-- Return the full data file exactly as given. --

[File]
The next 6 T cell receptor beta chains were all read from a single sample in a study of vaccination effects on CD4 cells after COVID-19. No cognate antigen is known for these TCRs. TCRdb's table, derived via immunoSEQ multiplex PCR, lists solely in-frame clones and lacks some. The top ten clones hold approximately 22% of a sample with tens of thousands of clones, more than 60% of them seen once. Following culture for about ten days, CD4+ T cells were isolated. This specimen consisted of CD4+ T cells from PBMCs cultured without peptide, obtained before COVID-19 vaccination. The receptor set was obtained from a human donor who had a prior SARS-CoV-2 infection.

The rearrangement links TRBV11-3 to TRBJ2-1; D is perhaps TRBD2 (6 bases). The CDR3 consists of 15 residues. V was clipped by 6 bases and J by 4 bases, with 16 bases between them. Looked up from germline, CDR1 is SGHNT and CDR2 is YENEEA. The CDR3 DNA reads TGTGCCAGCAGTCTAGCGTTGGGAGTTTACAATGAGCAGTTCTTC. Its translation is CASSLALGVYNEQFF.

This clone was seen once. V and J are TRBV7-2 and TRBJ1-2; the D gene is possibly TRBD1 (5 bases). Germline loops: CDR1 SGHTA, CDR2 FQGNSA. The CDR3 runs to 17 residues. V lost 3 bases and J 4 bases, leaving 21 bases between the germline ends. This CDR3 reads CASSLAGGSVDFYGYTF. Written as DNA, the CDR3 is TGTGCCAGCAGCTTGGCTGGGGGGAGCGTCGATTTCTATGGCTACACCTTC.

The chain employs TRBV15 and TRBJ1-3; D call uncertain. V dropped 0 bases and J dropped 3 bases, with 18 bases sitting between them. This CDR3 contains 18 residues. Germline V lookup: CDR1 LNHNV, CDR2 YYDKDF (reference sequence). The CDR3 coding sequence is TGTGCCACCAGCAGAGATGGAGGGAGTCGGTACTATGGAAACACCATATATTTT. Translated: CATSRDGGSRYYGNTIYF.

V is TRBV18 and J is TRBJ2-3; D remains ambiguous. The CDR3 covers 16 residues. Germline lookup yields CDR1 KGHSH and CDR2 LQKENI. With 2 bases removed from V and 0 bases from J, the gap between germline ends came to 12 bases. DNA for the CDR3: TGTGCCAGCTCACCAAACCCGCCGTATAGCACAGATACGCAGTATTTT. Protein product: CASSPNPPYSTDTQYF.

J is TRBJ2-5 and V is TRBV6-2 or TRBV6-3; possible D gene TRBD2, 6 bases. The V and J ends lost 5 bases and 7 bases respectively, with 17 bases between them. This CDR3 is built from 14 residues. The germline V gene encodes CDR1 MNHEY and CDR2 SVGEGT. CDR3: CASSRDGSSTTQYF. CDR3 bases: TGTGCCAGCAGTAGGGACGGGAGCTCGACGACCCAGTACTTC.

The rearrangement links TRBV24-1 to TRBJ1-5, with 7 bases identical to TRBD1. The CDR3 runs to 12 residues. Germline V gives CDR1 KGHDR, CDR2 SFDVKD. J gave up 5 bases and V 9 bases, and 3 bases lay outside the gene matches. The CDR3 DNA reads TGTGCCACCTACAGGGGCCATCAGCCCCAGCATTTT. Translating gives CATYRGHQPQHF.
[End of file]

The next 6 T cell receptor beta chains were all read from a single sample in a study of vaccination effects on CD4 cells after COVID-19. No cognate antigen is known for these TCRs. TCRdb's table, derived via immunoSEQ multiplex PCR, lists solely in-frame clones and lacks some. The top ten clones hold approximately 22% of a sample with tens of thousands of clones, more than 60% of them seen once. Following culture for about ten days, CD4+ T cells were isolated. This specimen consisted of CD4+ T cells from PBMCs cultured without peptide, obtained before COVID-19 vaccination. The receptor set was obtained from a human donor who had a prior SARS-CoV-2 infection.

The rearrangement links TRBV11-3 to TRBJ2-1; D is perhaps TRBD2 (6 bases). The CDR3 consists of 15 residues. V was clipped by 6 bases and J by 4 bases, with 16 bases between them. Looked up from germline, CDR1 is SGHNT and CDR2 is YENEEA. The CDR3 DNA reads TGTGCCAGCAGTCTAGCGTTGGGAGTTTACAATGAGCAGTTCTTC. Its translation is CASSLALGVYNEQFF.

This clone was seen once. V and J are TRBV7-2 and TRBJ1-2; the D gene is possibly TRBD1 (5 bases). Germline loops: CDR1 SGHTA, CDR2 FQGNSA. The CDR3 runs to 17 residues. V lost 3 bases and J 4 bases, leaving 21 bases between the germline ends. This CDR3 reads CASSLAGGSVDFYGYTF. Written as DNA, the CDR3 is TGTGCCAGCAGCTTGGCTGGGGGGAGCGTCGATTTCTATGGCTACACCTTC.

The chain employs TRBV15 and TRBJ1-3; D call uncertain. V dropped 0 bases and J dropped 3 bases, with 18 bases sitting between them. This CDR3 contains 18 residues. Germline V lookup: CDR1 LNHNV, CDR2 YYDKDF (reference sequence). The CDR3 coding sequence is TGTGCCACCAGCAGAGATGGAGGGAGTCGGTACTATGGAAACACCATATATTTT. Translated: CATSRDGGSRYYGNTIYF.

V is TRBV18 and J is TRBJ2-3; D remains ambiguous. The CDR3 covers 16 residues. Germline lookup yields CDR1 KGHSH and CDR2 LQKENI. With 2 bases removed from V and 0 bases from J, the gap between germline ends came to 12 bases. DNA for the CDR3: TGTGCCAGCTCACCAAACCCGCCGTATAGCACAGATACGCAGTATTTT. Protein product: CASSPNPPYSTDTQYF.

J is TRBJ2-5 and V is TRBV6-2 or TRBV6-3; possible D gene TRBD2, 6 bases. The V and J ends lost 5 bases and 7 bases respectively, with 17 bases between them. This CDR3 is built from 14 residues. The germline V gene encodes CDR1 MNHEY and CDR2 SVGEGT. CDR3: CASSRDGSSTTQYF. CDR3 bases: TGTGCCAGCAGTAGGGACGGGAGCTCGACGACCCAGTACTTC.

The rearrangement links TRBV24-1 to TRBJ1-5, with 7 bases identical to TRBD1. The CDR3 runs to 12 residues. Germline V gives CDR1 KGHDR, CDR2 SFDVKD. J gave up 5 bases and V 9 bases, and 3 bases lay outside the gene matches. The CDR3 DNA reads TGTGCCACCTACAGGGGCCATCAGCCCCAGCATTTT. Translating gives CATYRGHQPQHF.